Gene-specific approaches may be limited by the number of variants available for each gene. ProSper is likely to perform better in the presence of larger and more balanced data sets, although our data from HPRT1 and NDP suggest this might not be always necessary. Also, ProSper requires a protein structure or a homologous model that covers variants of interest. This is lacking for some molecules, although the availability of structural data is increasing over time; for example, of 66 X linked genes in HGMD10 V.2020.4 with 30 or more missense variants we found 50 which had a structure or could be modelled (>20% sequence identity and >40% protein sequence coverage; data not shown), demonstrating the potential applicability of this approach as the number of reported variants increases. Notably, it was difficult to structurally analyse ‘unmodelled’ variants, that is, those missing from the protein structure (indicating disordered regions of the proteins which are difficult to determine) and variants found outside of the modelled regions (indicating regions lacking sequence conservation). However, in 11 of the 21 genes, whether or not a variant could be modelled was a strong indicator of variant pathogenicity with most unmodelled variants being benign. Moreover, ProSper’s performance was relatively accurate in genes with structures/models covering only 58%–64% of the protein sequence (MCC=0.69, MCC=0.77 and MCC=0.75 for variant classification in L1CAM (MIM: 308840), IL2RG (MIM: 308380) and F8, respectively) and in genes with the lowest proportion of modelled variants (MCC=0.69, MCC=0.77 and MCC=0.75 for variant classification in L1CAM, IL2RG and CLCN5, respectively). It is worth noting that this study is limited by the difficulty in definitively assigning variants to either pathogenic or benign classes. There is a broad effort from researchers and clinicians to apply most up-to-date guidelines when reporting, annotating and depositing variants in ClinVar database,39 which in combination with HGMD and gnomAD is becoming a robust resource to exclude variants with conflicting evidence/annotations. Finally, it was difficult to account for information leakage, that is, the evaluation of the publicly available tools using variants in our data set which were used to train these tools initially.40 Information leakage likely inflates the true performance of some of these prediction tools. Filtering the data set to only include recently reported variants can minimise this problem. However, this results in the exclusion of a large proportion of the data set which constrains a gene-specific classification if the same data set is to be used in comparing all tools.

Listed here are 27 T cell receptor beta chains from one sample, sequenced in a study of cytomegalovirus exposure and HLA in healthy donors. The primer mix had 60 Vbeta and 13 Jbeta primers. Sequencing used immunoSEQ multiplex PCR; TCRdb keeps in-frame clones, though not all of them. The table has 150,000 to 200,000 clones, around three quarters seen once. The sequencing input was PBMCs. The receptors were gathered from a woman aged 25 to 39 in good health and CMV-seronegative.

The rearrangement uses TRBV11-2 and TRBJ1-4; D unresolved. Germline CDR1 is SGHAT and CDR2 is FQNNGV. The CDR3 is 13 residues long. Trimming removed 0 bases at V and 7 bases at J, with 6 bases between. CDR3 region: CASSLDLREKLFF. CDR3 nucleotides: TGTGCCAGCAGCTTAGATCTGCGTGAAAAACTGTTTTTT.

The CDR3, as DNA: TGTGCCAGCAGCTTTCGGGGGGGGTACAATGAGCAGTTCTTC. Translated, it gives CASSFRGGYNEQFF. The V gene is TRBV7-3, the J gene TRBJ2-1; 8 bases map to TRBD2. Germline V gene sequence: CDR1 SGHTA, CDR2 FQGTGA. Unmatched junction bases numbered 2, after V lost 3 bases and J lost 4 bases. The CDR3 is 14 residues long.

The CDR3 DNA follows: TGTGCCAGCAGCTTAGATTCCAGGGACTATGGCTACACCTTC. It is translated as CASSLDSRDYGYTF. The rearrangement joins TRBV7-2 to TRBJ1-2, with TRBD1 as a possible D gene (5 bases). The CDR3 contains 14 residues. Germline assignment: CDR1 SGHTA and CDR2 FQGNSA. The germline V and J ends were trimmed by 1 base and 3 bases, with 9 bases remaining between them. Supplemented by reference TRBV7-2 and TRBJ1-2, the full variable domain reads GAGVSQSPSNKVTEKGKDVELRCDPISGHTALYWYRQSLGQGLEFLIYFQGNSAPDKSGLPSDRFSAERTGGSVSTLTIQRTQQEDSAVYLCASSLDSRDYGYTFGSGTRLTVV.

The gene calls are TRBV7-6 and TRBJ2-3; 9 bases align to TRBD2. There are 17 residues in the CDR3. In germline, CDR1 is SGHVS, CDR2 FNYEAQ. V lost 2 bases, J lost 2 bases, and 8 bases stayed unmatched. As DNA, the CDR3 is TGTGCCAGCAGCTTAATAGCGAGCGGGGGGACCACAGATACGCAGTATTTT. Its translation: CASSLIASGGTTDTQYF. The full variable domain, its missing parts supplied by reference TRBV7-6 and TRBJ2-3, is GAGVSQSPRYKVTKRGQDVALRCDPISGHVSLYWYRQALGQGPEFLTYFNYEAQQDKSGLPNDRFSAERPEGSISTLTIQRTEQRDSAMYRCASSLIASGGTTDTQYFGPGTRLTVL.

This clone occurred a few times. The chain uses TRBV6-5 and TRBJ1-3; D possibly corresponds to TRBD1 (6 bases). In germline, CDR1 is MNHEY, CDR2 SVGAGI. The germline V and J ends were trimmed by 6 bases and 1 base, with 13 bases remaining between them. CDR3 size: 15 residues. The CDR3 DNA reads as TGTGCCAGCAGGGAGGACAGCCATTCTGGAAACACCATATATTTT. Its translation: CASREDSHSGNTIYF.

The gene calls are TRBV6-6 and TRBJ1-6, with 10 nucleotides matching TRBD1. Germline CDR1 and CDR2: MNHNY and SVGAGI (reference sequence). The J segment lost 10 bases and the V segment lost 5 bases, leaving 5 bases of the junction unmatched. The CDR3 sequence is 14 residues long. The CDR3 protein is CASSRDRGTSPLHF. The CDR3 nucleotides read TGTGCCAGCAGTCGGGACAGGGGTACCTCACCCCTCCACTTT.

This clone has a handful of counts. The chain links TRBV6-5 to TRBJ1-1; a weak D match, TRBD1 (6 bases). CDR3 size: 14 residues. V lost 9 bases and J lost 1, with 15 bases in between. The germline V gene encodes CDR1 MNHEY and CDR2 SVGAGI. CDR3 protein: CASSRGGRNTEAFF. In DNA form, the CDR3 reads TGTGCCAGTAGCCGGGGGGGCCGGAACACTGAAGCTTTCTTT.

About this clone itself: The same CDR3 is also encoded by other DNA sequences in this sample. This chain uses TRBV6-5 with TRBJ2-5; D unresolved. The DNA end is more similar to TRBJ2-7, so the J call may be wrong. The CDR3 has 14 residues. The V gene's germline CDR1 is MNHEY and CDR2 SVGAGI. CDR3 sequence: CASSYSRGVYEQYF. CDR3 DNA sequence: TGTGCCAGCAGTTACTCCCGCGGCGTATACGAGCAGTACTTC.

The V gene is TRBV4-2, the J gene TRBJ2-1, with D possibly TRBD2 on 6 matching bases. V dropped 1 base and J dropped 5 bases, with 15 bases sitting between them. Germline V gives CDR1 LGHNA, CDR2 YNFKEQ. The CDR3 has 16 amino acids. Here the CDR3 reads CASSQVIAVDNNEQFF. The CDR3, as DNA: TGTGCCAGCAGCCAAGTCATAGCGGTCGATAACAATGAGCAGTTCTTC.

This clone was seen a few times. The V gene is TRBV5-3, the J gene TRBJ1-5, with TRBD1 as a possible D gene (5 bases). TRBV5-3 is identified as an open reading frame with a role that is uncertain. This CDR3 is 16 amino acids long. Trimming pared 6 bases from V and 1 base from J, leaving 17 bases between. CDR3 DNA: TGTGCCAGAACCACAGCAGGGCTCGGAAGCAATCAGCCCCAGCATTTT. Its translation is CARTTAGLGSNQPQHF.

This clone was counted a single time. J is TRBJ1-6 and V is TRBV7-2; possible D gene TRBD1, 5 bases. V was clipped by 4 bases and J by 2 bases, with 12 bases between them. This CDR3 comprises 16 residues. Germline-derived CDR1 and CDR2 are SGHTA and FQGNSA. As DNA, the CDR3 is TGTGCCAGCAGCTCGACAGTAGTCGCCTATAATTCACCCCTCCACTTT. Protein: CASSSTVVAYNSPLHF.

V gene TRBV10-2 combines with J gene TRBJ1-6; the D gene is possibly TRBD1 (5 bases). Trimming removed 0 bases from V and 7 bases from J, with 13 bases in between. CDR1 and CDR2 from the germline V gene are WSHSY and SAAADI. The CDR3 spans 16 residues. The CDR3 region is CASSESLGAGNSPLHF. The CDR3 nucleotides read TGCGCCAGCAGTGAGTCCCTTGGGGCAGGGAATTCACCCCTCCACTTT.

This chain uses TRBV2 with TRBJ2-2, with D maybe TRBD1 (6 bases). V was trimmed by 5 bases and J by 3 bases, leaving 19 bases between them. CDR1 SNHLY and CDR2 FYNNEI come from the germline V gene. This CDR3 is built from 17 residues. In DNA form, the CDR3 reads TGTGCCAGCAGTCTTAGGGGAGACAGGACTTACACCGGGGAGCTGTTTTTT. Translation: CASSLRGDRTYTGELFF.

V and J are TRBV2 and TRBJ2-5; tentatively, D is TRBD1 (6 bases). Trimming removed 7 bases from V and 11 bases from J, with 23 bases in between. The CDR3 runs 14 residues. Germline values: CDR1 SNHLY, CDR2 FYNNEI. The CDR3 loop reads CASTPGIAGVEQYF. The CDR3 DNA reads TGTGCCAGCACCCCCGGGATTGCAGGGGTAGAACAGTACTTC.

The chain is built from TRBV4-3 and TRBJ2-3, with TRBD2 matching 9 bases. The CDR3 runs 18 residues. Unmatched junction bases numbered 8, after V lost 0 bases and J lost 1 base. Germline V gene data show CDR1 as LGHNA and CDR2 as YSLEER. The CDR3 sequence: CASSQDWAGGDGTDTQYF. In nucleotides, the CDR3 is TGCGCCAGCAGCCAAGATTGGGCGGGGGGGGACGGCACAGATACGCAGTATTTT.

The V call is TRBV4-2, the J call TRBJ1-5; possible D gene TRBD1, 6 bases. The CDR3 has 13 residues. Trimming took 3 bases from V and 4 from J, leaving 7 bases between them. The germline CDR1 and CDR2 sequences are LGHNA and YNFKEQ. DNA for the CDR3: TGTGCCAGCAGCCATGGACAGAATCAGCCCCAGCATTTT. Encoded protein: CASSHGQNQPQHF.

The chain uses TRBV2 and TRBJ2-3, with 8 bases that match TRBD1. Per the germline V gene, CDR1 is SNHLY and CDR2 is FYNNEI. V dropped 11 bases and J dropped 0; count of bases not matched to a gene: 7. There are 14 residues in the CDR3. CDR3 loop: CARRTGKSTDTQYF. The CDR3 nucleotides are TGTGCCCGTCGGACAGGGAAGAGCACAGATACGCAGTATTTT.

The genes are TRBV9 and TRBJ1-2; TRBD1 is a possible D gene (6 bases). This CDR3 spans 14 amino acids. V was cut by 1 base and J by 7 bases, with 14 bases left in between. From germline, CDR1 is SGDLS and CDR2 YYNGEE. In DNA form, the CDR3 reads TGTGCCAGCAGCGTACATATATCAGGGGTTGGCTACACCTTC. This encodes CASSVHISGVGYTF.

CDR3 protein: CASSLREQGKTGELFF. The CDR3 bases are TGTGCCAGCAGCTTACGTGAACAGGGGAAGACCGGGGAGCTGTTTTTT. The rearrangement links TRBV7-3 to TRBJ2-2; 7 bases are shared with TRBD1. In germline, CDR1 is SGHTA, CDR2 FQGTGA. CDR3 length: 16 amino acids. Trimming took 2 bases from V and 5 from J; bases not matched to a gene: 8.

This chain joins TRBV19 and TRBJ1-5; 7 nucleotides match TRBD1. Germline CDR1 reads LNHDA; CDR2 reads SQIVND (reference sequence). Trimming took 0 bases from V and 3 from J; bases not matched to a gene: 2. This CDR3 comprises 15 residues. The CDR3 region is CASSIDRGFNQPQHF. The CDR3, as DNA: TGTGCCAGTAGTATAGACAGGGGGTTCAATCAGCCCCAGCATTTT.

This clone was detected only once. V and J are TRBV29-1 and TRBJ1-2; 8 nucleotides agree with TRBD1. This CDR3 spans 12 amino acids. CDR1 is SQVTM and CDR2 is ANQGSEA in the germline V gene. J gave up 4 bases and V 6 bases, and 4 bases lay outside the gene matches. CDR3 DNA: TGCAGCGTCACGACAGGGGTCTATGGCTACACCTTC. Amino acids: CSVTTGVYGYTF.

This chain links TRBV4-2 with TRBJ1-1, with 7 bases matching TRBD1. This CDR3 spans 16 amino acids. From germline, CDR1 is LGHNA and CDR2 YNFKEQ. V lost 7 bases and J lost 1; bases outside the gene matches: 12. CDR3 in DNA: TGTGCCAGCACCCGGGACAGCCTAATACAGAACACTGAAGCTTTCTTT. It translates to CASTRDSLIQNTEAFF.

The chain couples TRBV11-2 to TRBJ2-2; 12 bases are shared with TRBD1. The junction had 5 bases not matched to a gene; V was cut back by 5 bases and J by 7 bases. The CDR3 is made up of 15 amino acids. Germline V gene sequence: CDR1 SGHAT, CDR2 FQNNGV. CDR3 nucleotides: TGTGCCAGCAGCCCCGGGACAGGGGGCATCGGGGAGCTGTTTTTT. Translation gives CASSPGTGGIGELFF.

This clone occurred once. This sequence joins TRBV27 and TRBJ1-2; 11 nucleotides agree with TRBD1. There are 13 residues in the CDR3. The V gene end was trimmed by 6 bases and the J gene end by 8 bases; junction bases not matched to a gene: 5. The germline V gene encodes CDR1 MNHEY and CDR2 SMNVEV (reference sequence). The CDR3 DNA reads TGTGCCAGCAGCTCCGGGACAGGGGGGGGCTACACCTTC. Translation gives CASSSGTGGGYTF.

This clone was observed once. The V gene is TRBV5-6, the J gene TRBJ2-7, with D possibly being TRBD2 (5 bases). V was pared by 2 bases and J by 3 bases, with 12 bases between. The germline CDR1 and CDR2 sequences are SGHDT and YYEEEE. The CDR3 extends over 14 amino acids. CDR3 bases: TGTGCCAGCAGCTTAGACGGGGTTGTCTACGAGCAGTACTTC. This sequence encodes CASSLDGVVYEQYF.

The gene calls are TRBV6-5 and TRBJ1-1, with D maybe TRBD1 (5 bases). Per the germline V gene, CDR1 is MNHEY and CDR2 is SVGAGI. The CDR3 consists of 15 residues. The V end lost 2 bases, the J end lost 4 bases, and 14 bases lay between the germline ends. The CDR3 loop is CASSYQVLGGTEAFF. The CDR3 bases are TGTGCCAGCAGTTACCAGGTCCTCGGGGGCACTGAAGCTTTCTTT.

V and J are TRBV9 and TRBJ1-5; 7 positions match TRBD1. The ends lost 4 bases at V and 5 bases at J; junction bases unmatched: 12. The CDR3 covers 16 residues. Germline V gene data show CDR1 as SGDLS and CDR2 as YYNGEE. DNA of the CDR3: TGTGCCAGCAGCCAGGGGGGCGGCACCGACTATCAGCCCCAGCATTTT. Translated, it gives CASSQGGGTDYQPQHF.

In conclusion, the gene-specific approach that we developed (ProSper) often outperformed currently available tools in evaluating the pathogenicity of missense variants; this was the case for 11 of the 21 X linked disease-implicated genes that met the inclusion criteria for this study. In addition, analysis of previously reported algorithms revealed that REVEL, VEST4 and ClinPred were relatively consistent and accurate for this group of molecules. Generally, using gene-specific pathogenicity thresholds increased the prediction performance for all these three tools. Despite the gene-dependent optimisation of VEST4, REVEL and ClinPred, ProSper outperformed all tools for some genes. Hence, the gene-specific structural analysis underlying ProSper can contribute to the improvement of variant interpretation, enabling precise and timely diagnosis.